On that Sunday in late January, when all my uncles and aunts except Taunte Esther, who lived in Mexico, had gathered at their parents’ house to offer their fragmented grief in support of each other and their mother, Groosmame lay down in the afternoon to rest but did not wake up. She had had a stroke and died the following evening. My mother said time and time again how grateful she was that her mother would now not have to live apart from her husband, but she was mostly silent about her own staggering loss.
I can’t remember which year my mother made the strawberry-banana salad with mayonnaise-honey dressing for her parents, but it was in the final few years of their lives—perhaps it was the July 1978 strawberry season.
Elizabeth Unger Plett, May 6, 1901–January 29, 1979
Abram Reimer Plett, November 25, 1897–January 28, 1979
Aganetha (Nettie) U. Fast, December 3, 1917–January 5, 2003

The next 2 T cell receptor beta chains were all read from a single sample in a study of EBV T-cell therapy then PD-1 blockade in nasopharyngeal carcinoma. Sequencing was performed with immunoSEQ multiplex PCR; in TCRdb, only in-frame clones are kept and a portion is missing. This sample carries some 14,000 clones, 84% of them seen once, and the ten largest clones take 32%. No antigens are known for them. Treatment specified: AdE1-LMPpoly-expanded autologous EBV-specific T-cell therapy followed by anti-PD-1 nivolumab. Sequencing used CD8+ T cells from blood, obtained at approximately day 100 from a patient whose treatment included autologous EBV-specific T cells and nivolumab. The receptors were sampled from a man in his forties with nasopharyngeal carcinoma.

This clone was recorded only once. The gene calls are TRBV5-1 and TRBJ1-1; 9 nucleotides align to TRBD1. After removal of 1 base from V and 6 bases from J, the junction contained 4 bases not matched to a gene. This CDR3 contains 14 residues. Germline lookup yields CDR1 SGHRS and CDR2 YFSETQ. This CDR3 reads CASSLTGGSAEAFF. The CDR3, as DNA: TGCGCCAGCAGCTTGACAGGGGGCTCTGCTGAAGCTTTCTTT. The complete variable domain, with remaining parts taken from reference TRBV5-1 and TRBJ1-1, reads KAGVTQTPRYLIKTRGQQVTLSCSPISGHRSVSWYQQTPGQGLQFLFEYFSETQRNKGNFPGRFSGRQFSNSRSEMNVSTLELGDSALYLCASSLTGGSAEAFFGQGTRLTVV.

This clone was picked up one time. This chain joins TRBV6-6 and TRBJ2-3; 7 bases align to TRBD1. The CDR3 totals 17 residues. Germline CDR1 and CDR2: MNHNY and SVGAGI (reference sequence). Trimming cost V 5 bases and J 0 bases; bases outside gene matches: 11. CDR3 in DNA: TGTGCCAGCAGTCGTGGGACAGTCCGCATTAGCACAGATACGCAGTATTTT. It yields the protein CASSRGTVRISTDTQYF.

Elizabeth (Lisa) U. Friesen, February 10, 1919–April 27, 1988
Henry K. Plett, November 17, 1921–August 23, 2006
Katherine (Tina) K. Fast, November 14, 1923–May 1, 2014
Jacob K. Plett, July 3, 1925–October 13, 2013
Cornelius K. Plett, September 17, 1927–November 4, 1927
Thomas K. Plett, June 4, 1929–October 21, 2017
Esther K. Petkau, April 3, 1931–December 18, 2019
Klaas (Nick) K. Plett, February 12, 1933–January 31, 2020
Freda K. Schroeder, October 23, 1935–November 20, 2020
Mary K. Friesen, January 1, 1939–
Abram K. Plett, May 22, 1941–May 2, 2020
Thank you to my sister Julene for her memories of my grandmother’s kiss and my mother’s exasperation. Thank you to Viola and Emily for discussing strawberry picking and our grandmother with me.
Thank you Taunte Mary and Taunte Freda for sharing your memories with me! Your story about your mother's strawberry pie sparked the idea for this blog post.
I have drawn much of the material for this post from Family Diaries: Elizabeth U. Kornelsen and Abram R. Plett, Volume 1, 1917 and 1937–1959 and Volume 2, 1960–1979. An extremely big thank you to Taunte Marie for translating the diary of her parents-in-law from German into English. Thank you also to her daughter-in-law Erna Plett for typing up her translation and her daughter Lynette Plett for formatting and printing the diary. This is truly a priceless gift you have given our family.
My mother used overboard when she was sputting (mocking) and pronounced it with Plautdietsch vowels to more or less rhyme with the English gourd.